PITTSBURG — The book “Ghost Sign” is a compilation of illustrative poems which embodies the “fragrance” of southeast Kansas.
Four local poets, Al Ortolani, Melissa Fite Johnson, Adam Jameson and J.T. Knoll — also known as the White Buffalo, dug through all of their poems, old and new, which described their home — southeast Kansas.
The collection has been recognized by the State Library of Kansas as one of the 2017 Kansas Notable Books and the group will read at an awards ceremony at the Kansas Book Festival in September at the State Capitol.
“The Kansas Notable Books Committee considered the eligible books published in 2016. I was delighted to receive the recommended list and make the final decision,” State Librarian Jo Budler said in a release. “Our list is intended to showcase Kansas’ unique talent and history while encouraging residents to visit their library and check out the celebrated titles.”
The book’s title “Ghost Sign” was in reference to the faded signs which were painted on buildings years ago.
“We enjoyed the idea of ghost sign,” Ortolani said. “It is a reference to all the signs painted years ago on buildings that have faded.
“Those signs shared local history — the poems are reflections of history.”
When reviewing the collection Fite Johnson said she found it interesting that all but one had mentioned “The Wheel of Fortune.” The small detail highlights an interesting connection between the poets.
“It is interesting how it was on in the background of our poems,” she said.
The “four part harmony” has characters and their stories, which are representative of the people and places in the area.
Ortolani has been reading poetry in groups and performing for audiences, for a long time — since the 1980s.
“The most recent group of poets worked real well together,” he said. “We thought it would be good to take a collection of poems we liked reading to southeast Kansans — about southeast Kansas.”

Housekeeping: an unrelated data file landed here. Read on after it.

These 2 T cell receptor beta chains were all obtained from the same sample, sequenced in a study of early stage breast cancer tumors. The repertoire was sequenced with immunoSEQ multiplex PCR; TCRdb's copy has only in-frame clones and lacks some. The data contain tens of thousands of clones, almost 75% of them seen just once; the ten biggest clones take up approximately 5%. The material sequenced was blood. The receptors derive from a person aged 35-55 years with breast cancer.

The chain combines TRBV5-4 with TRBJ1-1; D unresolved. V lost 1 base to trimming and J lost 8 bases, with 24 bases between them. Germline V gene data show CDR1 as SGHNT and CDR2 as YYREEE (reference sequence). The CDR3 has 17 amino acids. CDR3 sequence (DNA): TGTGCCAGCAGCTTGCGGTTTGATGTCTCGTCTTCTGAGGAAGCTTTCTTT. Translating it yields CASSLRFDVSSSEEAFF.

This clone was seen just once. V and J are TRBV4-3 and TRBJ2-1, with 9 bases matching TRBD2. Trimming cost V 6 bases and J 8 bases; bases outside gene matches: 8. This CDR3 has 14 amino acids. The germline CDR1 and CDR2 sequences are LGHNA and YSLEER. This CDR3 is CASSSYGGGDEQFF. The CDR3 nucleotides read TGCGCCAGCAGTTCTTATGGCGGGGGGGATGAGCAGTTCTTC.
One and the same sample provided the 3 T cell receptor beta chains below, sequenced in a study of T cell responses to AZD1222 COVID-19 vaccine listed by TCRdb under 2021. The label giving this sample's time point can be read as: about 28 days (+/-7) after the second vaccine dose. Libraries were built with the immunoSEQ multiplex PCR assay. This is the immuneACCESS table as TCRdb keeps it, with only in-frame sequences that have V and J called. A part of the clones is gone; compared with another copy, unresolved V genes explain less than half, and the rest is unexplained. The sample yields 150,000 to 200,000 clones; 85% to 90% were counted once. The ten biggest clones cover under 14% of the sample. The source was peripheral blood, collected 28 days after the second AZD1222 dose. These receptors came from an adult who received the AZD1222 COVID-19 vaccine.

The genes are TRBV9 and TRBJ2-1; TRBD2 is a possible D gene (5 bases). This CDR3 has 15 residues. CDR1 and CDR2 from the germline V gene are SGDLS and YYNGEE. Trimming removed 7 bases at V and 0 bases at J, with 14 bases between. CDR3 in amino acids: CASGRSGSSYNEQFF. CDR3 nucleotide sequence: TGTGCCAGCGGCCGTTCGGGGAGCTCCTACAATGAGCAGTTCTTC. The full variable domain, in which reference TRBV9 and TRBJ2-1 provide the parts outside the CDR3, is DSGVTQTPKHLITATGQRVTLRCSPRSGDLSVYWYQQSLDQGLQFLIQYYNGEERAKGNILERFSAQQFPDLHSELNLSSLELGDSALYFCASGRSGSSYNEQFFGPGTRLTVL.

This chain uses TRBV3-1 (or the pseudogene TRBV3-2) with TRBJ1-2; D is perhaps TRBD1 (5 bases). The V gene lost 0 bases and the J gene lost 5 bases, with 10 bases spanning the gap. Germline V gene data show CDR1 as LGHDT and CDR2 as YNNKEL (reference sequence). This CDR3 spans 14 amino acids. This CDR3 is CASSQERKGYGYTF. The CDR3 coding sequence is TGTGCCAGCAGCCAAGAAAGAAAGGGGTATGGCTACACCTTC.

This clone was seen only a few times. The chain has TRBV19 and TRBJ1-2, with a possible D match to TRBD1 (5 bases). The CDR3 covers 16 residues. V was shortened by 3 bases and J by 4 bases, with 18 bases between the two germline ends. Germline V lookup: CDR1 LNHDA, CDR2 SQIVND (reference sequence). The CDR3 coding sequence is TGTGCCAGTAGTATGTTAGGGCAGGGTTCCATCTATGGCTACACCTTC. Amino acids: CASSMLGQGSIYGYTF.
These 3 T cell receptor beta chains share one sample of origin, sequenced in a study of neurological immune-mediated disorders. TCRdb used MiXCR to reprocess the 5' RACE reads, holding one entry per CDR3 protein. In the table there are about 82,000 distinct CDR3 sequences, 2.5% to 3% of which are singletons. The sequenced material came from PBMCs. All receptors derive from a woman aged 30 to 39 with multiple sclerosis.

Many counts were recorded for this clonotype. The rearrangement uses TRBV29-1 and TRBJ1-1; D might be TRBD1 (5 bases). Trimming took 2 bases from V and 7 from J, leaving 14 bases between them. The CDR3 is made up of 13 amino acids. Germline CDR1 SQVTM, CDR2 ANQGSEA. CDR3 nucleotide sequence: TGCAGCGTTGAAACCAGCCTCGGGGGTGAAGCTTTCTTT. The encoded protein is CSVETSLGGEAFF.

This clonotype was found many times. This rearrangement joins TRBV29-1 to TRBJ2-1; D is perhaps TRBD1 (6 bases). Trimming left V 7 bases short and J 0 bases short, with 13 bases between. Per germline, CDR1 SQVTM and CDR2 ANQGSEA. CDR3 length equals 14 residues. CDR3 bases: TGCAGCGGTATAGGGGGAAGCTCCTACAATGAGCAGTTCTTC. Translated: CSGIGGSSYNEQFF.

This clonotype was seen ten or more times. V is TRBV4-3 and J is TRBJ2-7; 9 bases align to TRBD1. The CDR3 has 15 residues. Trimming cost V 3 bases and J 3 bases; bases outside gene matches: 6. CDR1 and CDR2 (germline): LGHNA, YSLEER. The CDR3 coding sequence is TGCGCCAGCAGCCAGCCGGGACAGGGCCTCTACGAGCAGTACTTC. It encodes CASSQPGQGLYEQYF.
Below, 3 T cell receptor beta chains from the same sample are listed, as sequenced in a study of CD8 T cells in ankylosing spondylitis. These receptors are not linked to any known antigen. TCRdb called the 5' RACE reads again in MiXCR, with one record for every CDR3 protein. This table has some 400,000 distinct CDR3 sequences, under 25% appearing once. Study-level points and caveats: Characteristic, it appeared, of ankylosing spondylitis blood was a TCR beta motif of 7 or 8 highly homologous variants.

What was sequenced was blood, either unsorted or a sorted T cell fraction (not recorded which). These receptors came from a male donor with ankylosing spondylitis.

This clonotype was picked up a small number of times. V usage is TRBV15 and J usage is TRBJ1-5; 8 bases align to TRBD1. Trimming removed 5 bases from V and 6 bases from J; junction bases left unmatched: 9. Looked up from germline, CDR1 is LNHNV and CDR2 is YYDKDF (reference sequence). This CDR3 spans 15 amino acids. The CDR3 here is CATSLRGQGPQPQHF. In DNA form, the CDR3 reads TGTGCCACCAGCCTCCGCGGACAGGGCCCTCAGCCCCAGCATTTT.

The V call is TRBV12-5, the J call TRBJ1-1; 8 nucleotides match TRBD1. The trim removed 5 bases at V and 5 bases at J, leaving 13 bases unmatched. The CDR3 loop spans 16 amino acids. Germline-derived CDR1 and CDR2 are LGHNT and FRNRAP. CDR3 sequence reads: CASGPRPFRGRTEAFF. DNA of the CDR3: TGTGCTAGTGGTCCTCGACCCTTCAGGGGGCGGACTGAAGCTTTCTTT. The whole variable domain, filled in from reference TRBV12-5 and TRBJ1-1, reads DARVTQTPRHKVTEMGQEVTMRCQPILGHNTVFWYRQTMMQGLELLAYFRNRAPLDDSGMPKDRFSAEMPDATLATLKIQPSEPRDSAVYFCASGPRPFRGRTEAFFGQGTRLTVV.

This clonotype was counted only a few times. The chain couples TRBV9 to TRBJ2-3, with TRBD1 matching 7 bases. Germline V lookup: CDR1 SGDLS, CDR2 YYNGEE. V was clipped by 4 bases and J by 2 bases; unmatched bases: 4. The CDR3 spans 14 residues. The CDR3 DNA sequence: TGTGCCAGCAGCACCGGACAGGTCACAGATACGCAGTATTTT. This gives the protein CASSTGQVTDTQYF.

Fite Johnson and Jameson were students of Ortolani’s, who was a high school English teacher.
“I’m real proud of them,” he said. “I’m proud of how well they write. It is inspiring to be around them — they have such good energy.”
Fite Johnson said she was glad to have an opportunity to work together.
“We are excited to do something together,” she said. “I’m glad to be part of it.”
Ortolani’s section has a quirky title named after one of his poems — “Vienna Sausage.”
“The strip pits are very much part of local culture,” he said. “People would go there to party, have bonfires and talk.
“After all that, a can of vienna sausage is left.”
His poem, “The Night of Bacon and Baseball,” tells a story about sitting at the shelter at Lakeside Park during a storm, which he combines with life ongoing during the storm.
“It is a description of a Kansas storm and the people living in the area,” he said. “It is something that happens when we have a good Kansas storm.”
Fite Johnson’s section titled “Backyard Universe” comes from a phrase in one of her poems about chickens.
“The chickens’ entire universe is in the backyard,” she said. “It works metaphorically.
“The book is like a love letter for Southeast Kansas — our entire universe is Southeast Kansas.”
Fite Johnson said she mostly wrote about her life and tried to capture the stories people could relate to growing up — for example, house concerts and The Mall Deli.
She also included one of her favorite poems in the collection, “Good Housekeeping,” which is a personal poem about her dad.
Jameson’s section is called “Small Town,” written about ball games at Lincoln Park and other small town experiences Pittsburg residents could relate to.
“It takes them back to these times,” Jameson said.
Knoll’s poems range from the convenience store on Jefferson and Joplin in 1965 to coal mines.
Knoll’s section includes songs, one of which is “Coal Miner Man” which recounts what it was like to be a miner — the tools, the hard labor and risks the miners took.
Knoll said his brother, John Knoll, described the book to him as having the “fragrance of southeast Kansas.”
“I think that is a fine way to put it,” J.T. Knoll said.
— Stephanie Potter is a staff writer at the Morning Sun. She can be emailed at firstname.lastname@example.org or follow her on Twitter @PittStephP and Instagram @stephanie_morningsun.